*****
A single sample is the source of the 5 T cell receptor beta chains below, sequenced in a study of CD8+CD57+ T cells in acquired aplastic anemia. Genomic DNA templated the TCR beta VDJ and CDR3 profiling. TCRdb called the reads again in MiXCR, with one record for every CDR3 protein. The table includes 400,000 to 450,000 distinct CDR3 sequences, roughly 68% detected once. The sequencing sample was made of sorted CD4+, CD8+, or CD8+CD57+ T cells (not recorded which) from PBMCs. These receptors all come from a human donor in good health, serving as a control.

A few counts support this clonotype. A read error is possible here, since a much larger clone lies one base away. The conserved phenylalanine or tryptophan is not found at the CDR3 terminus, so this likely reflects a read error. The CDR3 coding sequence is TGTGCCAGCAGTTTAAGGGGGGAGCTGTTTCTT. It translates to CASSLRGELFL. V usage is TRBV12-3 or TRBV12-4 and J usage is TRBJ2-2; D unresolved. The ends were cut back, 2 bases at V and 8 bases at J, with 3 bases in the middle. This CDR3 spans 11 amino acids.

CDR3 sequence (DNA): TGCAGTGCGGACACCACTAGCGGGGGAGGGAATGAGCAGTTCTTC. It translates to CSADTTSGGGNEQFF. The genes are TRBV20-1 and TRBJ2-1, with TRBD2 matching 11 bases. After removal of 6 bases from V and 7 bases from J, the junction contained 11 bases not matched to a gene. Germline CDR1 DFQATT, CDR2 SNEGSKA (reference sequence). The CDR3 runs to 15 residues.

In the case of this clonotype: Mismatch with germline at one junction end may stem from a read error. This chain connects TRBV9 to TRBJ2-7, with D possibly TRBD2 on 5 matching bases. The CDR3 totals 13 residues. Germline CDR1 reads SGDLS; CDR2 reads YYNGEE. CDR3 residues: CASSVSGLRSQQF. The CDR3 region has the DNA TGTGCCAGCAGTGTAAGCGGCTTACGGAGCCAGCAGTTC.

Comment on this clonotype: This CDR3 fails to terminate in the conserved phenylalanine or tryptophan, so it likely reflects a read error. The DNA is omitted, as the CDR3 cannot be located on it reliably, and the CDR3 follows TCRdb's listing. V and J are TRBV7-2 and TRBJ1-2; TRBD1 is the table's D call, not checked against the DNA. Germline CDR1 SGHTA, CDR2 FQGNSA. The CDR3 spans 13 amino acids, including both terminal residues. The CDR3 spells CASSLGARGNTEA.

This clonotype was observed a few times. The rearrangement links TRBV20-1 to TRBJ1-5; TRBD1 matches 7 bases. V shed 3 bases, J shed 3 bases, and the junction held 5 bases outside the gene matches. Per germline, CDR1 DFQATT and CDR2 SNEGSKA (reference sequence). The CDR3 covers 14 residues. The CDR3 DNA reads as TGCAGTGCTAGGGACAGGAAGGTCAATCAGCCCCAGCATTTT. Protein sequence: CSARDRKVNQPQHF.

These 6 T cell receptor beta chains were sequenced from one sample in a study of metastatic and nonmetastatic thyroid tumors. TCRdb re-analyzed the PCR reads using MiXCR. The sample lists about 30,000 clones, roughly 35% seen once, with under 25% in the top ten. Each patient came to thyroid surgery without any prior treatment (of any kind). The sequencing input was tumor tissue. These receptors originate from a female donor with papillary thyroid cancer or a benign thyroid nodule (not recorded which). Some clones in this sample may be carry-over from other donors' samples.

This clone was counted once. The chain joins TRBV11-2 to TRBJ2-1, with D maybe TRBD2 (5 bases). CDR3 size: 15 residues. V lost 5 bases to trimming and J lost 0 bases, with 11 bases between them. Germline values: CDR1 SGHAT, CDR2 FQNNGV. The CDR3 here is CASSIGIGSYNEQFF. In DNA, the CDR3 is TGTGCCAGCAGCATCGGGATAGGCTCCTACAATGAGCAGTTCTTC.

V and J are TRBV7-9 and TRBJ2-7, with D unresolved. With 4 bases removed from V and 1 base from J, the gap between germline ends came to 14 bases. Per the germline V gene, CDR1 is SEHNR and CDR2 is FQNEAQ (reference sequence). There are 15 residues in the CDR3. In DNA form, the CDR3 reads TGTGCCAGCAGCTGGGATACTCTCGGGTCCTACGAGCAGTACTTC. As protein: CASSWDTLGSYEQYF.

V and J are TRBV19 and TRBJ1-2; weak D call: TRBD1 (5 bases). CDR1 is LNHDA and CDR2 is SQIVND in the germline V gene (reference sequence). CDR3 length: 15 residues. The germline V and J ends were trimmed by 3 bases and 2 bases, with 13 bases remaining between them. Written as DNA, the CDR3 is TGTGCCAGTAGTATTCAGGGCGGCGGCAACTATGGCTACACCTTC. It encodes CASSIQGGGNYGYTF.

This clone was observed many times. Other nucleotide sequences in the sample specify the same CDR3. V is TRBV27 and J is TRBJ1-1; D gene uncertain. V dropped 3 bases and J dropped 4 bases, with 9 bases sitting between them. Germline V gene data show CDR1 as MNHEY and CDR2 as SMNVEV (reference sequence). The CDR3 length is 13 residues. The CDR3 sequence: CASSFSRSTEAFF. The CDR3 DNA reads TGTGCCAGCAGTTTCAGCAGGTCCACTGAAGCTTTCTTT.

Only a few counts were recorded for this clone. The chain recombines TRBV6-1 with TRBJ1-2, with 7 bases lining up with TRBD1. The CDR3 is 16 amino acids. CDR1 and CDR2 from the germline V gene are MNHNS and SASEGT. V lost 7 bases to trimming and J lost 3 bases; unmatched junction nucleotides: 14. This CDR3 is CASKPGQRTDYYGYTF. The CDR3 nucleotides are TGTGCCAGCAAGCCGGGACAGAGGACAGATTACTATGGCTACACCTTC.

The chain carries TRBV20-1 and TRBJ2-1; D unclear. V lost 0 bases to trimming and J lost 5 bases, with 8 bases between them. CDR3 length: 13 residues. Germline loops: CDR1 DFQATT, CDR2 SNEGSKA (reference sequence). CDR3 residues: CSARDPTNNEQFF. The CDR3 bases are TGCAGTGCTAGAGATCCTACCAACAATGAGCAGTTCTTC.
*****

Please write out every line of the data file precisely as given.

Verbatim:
A single sample is the source of the 5 T cell receptor beta chains below, sequenced in a study of CD8+CD57+ T cells in acquired aplastic anemia. Genomic DNA templated the TCR beta VDJ and CDR3 profiling. TCRdb called the reads again in MiXCR, with one record for every CDR3 protein. The table includes 400,000 to 450,000 distinct CDR3 sequences, roughly 68% detected once. The sequencing sample was made of sorted CD4+, CD8+, or CD8+CD57+ T cells (not recorded which) from PBMCs. These receptors all come from a human donor in good health, serving as a control.

A few counts support this clonotype. A read error is possible here, since a much larger clone lies one base away. The conserved phenylalanine or tryptophan is not found at the CDR3 terminus, so this likely reflects a read error. The CDR3 coding sequence is TGTGCCAGCAGTTTAAGGGGGGAGCTGTTTCTT. It translates to CASSLRGELFL. V usage is TRBV12-3 or TRBV12-4 and J usage is TRBJ2-2; D unresolved. The ends were cut back, 2 bases at V and 8 bases at J, with 3 bases in the middle. This CDR3 spans 11 amino acids.

CDR3 sequence (DNA): TGCAGTGCGGACACCACTAGCGGGGGAGGGAATGAGCAGTTCTTC. It translates to CSADTTSGGGNEQFF. The genes are TRBV20-1 and TRBJ2-1, with TRBD2 matching 11 bases. After removal of 6 bases from V and 7 bases from J, the junction contained 11 bases not matched to a gene. Germline CDR1 DFQATT, CDR2 SNEGSKA (reference sequence). The CDR3 runs to 15 residues.

In the case of this clonotype: Mismatch with germline at one junction end may stem from a read error. This chain connects TRBV9 to TRBJ2-7, with D possibly TRBD2 on 5 matching bases. The CDR3 totals 13 residues. Germline CDR1 reads SGDLS; CDR2 reads YYNGEE. CDR3 residues: CASSVSGLRSQQF. The CDR3 region has the DNA TGTGCCAGCAGTGTAAGCGGCTTACGGAGCCAGCAGTTC.

Comment on this clonotype: This CDR3 fails to terminate in the conserved phenylalanine or tryptophan, so it likely reflects a read error. The DNA is omitted, as the CDR3 cannot be located on it reliably, and the CDR3 follows TCRdb's listing. V and J are TRBV7-2 and TRBJ1-2; TRBD1 is the table's D call, not checked against the DNA. Germline CDR1 SGHTA, CDR2 FQGNSA. The CDR3 spans 13 amino acids, including both terminal residues. The CDR3 spells CASSLGARGNTEA.

This clonotype was observed a few times. The rearrangement links TRBV20-1 to TRBJ1-5; TRBD1 matches 7 bases. V shed 3 bases, J shed 3 bases, and the junction held 5 bases outside the gene matches. Per germline, CDR1 DFQATT and CDR2 SNEGSKA (reference sequence). The CDR3 covers 14 residues. The CDR3 DNA reads as TGCAGTGCTAGGGACAGGAAGGTCAATCAGCCCCAGCATTTT. Protein sequence: CSARDRKVNQPQHF.

These 6 T cell receptor beta chains were sequenced from one sample in a study of metastatic and nonmetastatic thyroid tumors. TCRdb re-analyzed the PCR reads using MiXCR. The sample lists about 30,000 clones, roughly 35% seen once, with under 25% in the top ten. Each patient came to thyroid surgery without any prior treatment (of any kind). The sequencing input was tumor tissue. These receptors originate from a female donor with papillary thyroid cancer or a benign thyroid nodule (not recorded which). Some clones in this sample may be carry-over from other donors' samples.

This clone was counted once. The chain joins TRBV11-2 to TRBJ2-1, with D maybe TRBD2 (5 bases). CDR3 size: 15 residues. V lost 5 bases to trimming and J lost 0 bases, with 11 bases between them. Germline values: CDR1 SGHAT, CDR2 FQNNGV. The CDR3 here is CASSIGIGSYNEQFF. In DNA, the CDR3 is TGTGCCAGCAGCATCGGGATAGGCTCCTACAATGAGCAGTTCTTC.

V and J are TRBV7-9 and TRBJ2-7, with D unresolved. With 4 bases removed from V and 1 base from J, the gap between germline ends came to 14 bases. Per the germline V gene, CDR1 is SEHNR and CDR2 is FQNEAQ (reference sequence). There are 15 residues in the CDR3. In DNA form, the CDR3 reads TGTGCCAGCAGCTGGGATACTCTCGGGTCCTACGAGCAGTACTTC. As protein: CASSWDTLGSYEQYF.

V and J are TRBV19 and TRBJ1-2; weak D call: TRBD1 (5 bases). CDR1 is LNHDA and CDR2 is SQIVND in the germline V gene (reference sequence). CDR3 length: 15 residues. The germline V and J ends were trimmed by 3 bases and 2 bases, with 13 bases remaining between them. Written as DNA, the CDR3 is TGTGCCAGTAGTATTCAGGGCGGCGGCAACTATGGCTACACCTTC. It encodes CASSIQGGGNYGYTF.

This clone was observed many times. Other nucleotide sequences in the sample specify the same CDR3. V is TRBV27 and J is TRBJ1-1; D gene uncertain. V dropped 3 bases and J dropped 4 bases, with 9 bases sitting between them. Germline V gene data show CDR1 as MNHEY and CDR2 as SMNVEV (reference sequence). The CDR3 length is 13 residues. The CDR3 sequence: CASSFSRSTEAFF. The CDR3 DNA reads TGTGCCAGCAGTTTCAGCAGGTCCACTGAAGCTTTCTTT.

Only a few counts were recorded for this clone. The chain recombines TRBV6-1 with TRBJ1-2, with 7 bases lining up with TRBD1. The CDR3 is 16 amino acids. CDR1 and CDR2 from the germline V gene are MNHNS and SASEGT. V lost 7 bases to trimming and J lost 3 bases; unmatched junction nucleotides: 14. This CDR3 is CASKPGQRTDYYGYTF. The CDR3 nucleotides are TGTGCCAGCAAGCCGGGACAGAGGACAGATTACTATGGCTACACCTTC.

The chain carries TRBV20-1 and TRBJ2-1; D unclear. V lost 0 bases to trimming and J lost 5 bases, with 8 bases between them. CDR3 length: 13 residues. Germline loops: CDR1 DFQATT, CDR2 SNEGSKA (reference sequence). CDR3 residues: CSARDPTNNEQFF. The CDR3 bases are TGCAGTGCTAGAGATCCTACCAACAATGAGCAGTTCTTC.